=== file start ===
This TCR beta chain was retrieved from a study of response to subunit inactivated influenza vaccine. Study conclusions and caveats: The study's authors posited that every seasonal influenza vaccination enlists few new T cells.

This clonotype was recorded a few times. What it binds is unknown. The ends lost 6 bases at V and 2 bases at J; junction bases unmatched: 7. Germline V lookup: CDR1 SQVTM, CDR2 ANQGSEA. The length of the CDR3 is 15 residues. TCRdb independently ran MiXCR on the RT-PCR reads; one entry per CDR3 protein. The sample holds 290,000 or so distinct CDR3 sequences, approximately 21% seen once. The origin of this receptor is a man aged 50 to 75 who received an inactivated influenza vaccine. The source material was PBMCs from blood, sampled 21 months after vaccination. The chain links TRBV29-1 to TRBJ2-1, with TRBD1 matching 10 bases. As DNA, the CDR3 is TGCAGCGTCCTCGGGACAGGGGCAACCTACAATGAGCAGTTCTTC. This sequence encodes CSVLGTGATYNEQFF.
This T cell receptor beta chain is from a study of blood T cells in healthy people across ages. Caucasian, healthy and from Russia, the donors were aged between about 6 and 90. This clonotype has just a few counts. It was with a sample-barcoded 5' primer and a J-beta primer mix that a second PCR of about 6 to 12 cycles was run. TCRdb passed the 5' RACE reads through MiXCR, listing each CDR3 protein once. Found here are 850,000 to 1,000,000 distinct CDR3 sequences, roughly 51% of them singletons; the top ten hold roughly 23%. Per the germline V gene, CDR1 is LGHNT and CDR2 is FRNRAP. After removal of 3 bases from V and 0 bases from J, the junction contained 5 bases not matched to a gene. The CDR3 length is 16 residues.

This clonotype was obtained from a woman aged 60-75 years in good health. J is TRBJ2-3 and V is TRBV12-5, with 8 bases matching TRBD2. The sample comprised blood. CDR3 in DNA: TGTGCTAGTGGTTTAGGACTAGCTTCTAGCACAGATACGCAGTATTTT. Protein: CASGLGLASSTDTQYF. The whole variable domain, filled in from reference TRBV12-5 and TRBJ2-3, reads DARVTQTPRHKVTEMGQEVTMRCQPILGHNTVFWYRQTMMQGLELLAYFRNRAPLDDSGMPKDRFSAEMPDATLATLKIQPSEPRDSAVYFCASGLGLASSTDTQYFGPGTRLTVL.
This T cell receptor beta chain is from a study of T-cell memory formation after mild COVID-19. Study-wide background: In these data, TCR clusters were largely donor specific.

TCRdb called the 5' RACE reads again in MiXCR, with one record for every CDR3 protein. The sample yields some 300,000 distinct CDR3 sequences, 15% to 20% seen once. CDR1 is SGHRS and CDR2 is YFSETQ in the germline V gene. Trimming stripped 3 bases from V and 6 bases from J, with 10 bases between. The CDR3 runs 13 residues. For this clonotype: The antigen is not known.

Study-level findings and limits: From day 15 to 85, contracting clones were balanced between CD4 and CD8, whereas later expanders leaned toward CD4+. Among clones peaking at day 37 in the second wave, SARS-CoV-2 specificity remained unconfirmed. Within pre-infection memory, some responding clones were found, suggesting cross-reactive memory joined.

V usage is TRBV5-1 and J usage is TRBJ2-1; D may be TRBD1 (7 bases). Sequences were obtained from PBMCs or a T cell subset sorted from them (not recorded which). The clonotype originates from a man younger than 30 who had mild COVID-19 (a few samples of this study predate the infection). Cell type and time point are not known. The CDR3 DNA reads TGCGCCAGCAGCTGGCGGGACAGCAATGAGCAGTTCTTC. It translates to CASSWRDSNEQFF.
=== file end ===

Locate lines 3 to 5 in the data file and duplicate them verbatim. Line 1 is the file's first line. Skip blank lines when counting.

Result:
This T cell receptor beta chain is from a study of blood T cells in healthy people across ages. Caucasian, healthy and from Russia, the donors were aged between about 6 and 90. This clonotype has just a few counts. It was with a sample-barcoded 5' primer and a J-beta primer mix that a second PCR of about 6 to 12 cycles was run. TCRdb passed the 5' RACE reads through MiXCR, listing each CDR3 protein once. Found here are 850,000 to 1,000,000 distinct CDR3 sequences, roughly 51% of them singletons; the top ten hold roughly 23%. Per the germline V gene, CDR1 is LGHNT and CDR2 is FRNRAP. After removal of 3 bases from V and 0 bases from J, the junction contained 5 bases not matched to a gene. The CDR3 length is 16 residues.

This clonotype was obtained from a woman aged 60-75 years in good health. J is TRBJ2-3 and V is TRBV12-5, with 8 bases matching TRBD2. The sample comprised blood. CDR3 in DNA: TGTGCTAGTGGTTTAGGACTAGCTTCTAGCACAGATACGCAGTATTTT. Protein: CASGLGLASSTDTQYF. The whole variable domain, filled in from reference TRBV12-5 and TRBJ2-3, reads DARVTQTPRHKVTEMGQEVTMRCQPILGHNTVFWYRQTMMQGLELLAYFRNRAPLDDSGMPKDRFSAEMPDATLATLKIQPSEPRDSAVYFCASGLGLASSTDTQYFGPGTRLTVL.
This T cell receptor beta chain is from a study of T-cell memory formation after mild COVID-19. Study-wide background: In these data, TCR clusters were largely donor specific.